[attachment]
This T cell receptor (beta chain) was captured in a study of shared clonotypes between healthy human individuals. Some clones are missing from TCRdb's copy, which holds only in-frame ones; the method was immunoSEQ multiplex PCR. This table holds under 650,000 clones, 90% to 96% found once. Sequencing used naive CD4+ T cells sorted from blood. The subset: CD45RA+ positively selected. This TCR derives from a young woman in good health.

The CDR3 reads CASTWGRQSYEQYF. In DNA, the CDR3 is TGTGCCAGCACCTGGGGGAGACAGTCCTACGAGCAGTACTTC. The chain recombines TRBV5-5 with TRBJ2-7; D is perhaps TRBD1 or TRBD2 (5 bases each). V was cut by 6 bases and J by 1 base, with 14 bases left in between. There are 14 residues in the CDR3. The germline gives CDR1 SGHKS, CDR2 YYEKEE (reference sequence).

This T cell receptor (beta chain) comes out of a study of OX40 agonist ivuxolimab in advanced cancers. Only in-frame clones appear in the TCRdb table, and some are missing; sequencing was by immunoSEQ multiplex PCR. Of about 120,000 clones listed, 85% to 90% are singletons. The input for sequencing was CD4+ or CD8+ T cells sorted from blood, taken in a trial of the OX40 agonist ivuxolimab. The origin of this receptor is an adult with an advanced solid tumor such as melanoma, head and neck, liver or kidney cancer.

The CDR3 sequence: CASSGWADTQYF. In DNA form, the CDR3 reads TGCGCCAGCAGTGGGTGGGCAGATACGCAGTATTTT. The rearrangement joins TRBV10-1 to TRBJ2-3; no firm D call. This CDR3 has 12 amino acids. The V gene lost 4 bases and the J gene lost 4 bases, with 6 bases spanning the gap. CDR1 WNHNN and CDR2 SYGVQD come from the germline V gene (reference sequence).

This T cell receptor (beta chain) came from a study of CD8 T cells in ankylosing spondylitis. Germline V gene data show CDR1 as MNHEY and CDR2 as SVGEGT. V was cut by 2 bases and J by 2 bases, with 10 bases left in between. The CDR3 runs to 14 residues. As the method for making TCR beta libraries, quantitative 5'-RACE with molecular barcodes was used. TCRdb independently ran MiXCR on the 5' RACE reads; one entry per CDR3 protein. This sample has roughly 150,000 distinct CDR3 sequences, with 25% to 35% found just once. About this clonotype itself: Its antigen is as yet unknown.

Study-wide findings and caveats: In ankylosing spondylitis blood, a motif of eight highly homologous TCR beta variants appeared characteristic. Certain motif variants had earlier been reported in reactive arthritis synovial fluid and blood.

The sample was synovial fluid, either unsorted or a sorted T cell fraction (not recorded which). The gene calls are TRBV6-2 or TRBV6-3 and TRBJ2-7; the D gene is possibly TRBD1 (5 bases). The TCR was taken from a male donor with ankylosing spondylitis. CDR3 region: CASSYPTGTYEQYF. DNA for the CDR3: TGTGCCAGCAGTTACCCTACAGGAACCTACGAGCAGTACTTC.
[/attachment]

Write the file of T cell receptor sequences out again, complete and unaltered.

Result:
This T cell receptor (beta chain) was captured in a study of shared clonotypes between healthy human individuals. Some clones are missing from TCRdb's copy, which holds only in-frame ones; the method was immunoSEQ multiplex PCR. This table holds under 650,000 clones, 90% to 96% found once. Sequencing used naive CD4+ T cells sorted from blood. The subset: CD45RA+ positively selected. This TCR derives from a young woman in good health.

The CDR3 reads CASTWGRQSYEQYF. In DNA, the CDR3 is TGTGCCAGCACCTGGGGGAGACAGTCCTACGAGCAGTACTTC. The chain recombines TRBV5-5 with TRBJ2-7; D is perhaps TRBD1 or TRBD2 (5 bases each). V was cut by 6 bases and J by 1 base, with 14 bases left in between. There are 14 residues in the CDR3. The germline gives CDR1 SGHKS, CDR2 YYEKEE (reference sequence).

This T cell receptor (beta chain) comes out of a study of OX40 agonist ivuxolimab in advanced cancers. Only in-frame clones appear in the TCRdb table, and some are missing; sequencing was by immunoSEQ multiplex PCR. Of about 120,000 clones listed, 85% to 90% are singletons. The input for sequencing was CD4+ or CD8+ T cells sorted from blood, taken in a trial of the OX40 agonist ivuxolimab. The origin of this receptor is an adult with an advanced solid tumor such as melanoma, head and neck, liver or kidney cancer.

The CDR3 sequence: CASSGWADTQYF. In DNA form, the CDR3 reads TGCGCCAGCAGTGGGTGGGCAGATACGCAGTATTTT. The rearrangement joins TRBV10-1 to TRBJ2-3; no firm D call. This CDR3 has 12 amino acids. The V gene lost 4 bases and the J gene lost 4 bases, with 6 bases spanning the gap. CDR1 WNHNN and CDR2 SYGVQD come from the germline V gene (reference sequence).

This T cell receptor (beta chain) came from a study of CD8 T cells in ankylosing spondylitis. Germline V gene data show CDR1 as MNHEY and CDR2 as SVGEGT. V was cut by 2 bases and J by 2 bases, with 10 bases left in between. The CDR3 runs to 14 residues. As the method for making TCR beta libraries, quantitative 5'-RACE with molecular barcodes was used. TCRdb independently ran MiXCR on the 5' RACE reads; one entry per CDR3 protein. This sample has roughly 150,000 distinct CDR3 sequences, with 25% to 35% found just once. About this clonotype itself: Its antigen is as yet unknown.

Study-wide findings and caveats: In ankylosing spondylitis blood, a motif of eight highly homologous TCR beta variants appeared characteristic. Certain motif variants had earlier been reported in reactive arthritis synovial fluid and blood.

The sample was synovial fluid, either unsorted or a sorted T cell fraction (not recorded which). The gene calls are TRBV6-2 or TRBV6-3 and TRBJ2-7; the D gene is possibly TRBD1 (5 bases). The TCR was taken from a male donor with ankylosing spondylitis. CDR3 region: CASSYPTGTYEQYF. DNA for the CDR3: TGTGCCAGCAGTTACCCTACAGGAACCTACGAGCAGTACTTC.